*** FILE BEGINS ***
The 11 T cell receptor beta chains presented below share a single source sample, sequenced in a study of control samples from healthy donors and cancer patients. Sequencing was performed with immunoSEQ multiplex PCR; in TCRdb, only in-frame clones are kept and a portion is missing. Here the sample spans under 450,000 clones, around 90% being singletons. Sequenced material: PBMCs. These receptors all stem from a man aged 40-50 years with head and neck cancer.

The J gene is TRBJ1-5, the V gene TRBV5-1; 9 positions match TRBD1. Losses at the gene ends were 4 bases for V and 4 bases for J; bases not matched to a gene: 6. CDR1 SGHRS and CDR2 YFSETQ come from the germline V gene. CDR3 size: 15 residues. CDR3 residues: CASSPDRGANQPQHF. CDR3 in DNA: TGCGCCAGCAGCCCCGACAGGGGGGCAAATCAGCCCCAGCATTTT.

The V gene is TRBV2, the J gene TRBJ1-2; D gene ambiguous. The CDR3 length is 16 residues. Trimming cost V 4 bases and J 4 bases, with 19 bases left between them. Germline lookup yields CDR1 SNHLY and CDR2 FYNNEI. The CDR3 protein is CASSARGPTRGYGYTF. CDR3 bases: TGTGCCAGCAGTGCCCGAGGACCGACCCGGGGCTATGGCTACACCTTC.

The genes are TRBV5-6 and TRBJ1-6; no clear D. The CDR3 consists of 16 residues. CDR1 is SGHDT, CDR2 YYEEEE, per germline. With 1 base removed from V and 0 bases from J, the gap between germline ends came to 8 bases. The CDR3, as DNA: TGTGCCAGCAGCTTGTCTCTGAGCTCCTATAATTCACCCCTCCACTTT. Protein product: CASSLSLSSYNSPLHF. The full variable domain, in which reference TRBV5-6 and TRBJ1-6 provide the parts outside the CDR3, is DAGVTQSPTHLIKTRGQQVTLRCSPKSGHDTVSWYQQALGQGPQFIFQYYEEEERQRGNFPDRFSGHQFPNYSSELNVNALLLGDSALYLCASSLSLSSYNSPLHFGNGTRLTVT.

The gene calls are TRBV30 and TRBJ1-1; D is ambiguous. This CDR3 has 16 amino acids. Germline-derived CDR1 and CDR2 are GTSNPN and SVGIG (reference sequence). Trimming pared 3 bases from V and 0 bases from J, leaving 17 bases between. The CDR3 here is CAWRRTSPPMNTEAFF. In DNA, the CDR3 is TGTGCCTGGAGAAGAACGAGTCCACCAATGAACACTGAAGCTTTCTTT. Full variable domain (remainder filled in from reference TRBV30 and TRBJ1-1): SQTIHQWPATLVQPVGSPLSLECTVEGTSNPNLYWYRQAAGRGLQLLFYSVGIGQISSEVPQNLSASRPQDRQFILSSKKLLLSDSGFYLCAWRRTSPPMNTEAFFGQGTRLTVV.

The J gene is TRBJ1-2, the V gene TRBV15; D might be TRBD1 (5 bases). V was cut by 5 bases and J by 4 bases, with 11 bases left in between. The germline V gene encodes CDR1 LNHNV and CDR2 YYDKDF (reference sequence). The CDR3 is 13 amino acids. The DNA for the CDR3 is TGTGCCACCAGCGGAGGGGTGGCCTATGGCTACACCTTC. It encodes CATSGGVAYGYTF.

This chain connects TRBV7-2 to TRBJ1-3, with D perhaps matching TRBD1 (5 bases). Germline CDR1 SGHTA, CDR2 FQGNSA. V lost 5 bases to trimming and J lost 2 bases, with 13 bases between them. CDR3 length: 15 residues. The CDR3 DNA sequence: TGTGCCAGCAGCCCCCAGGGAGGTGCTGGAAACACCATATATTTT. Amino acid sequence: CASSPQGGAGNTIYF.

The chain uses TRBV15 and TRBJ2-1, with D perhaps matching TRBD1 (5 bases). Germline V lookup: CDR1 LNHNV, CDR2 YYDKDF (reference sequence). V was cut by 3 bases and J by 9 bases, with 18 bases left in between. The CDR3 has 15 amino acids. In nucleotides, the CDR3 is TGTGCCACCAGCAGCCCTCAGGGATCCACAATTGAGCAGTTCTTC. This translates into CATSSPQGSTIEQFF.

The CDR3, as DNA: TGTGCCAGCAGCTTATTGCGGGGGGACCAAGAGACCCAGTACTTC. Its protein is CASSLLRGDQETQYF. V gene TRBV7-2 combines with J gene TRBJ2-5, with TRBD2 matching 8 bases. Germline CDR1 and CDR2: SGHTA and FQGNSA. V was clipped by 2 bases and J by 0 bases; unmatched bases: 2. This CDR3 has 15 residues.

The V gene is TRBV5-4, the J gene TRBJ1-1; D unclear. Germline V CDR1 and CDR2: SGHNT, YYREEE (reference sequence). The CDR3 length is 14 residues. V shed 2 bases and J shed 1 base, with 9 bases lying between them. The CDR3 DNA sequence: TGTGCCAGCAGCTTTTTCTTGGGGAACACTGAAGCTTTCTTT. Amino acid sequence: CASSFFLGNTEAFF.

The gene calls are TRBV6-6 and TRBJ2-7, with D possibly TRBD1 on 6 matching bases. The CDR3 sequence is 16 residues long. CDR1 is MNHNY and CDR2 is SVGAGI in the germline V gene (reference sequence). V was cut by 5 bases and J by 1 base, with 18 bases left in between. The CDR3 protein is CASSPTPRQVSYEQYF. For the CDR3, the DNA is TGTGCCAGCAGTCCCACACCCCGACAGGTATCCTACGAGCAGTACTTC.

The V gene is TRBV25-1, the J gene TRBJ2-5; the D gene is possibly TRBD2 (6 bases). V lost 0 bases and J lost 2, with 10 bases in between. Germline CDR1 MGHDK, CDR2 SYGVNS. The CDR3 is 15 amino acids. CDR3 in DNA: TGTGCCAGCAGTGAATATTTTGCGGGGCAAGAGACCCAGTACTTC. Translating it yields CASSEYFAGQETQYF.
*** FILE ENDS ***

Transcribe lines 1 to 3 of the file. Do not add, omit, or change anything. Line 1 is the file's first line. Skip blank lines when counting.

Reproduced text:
The 11 T cell receptor beta chains presented below share a single source sample, sequenced in a study of control samples from healthy donors and cancer patients. Sequencing was performed with immunoSEQ multiplex PCR; in TCRdb, only in-frame clones are kept and a portion is missing. Here the sample spans under 450,000 clones, around 90% being singletons. Sequenced material: PBMCs. These receptors all stem from a man aged 40-50 years with head and neck cancer.

The J gene is TRBJ1-5, the V gene TRBV5-1; 9 positions match TRBD1. Losses at the gene ends were 4 bases for V and 4 bases for J; bases not matched to a gene: 6. CDR1 SGHRS and CDR2 YFSETQ come from the germline V gene. CDR3 size: 15 residues. CDR3 residues: CASSPDRGANQPQHF. CDR3 in DNA: TGCGCCAGCAGCCCCGACAGGGGGGCAAATCAGCCCCAGCATTTT.

The V gene is TRBV2, the J gene TRBJ1-2; D gene ambiguous. The CDR3 length is 16 residues. Trimming cost V 4 bases and J 4 bases, with 19 bases left between them. Germline lookup yields CDR1 SNHLY and CDR2 FYNNEI. The CDR3 protein is CASSARGPTRGYGYTF. CDR3 bases: TGTGCCAGCAGTGCCCGAGGACCGACCCGGGGCTATGGCTACACCTTC.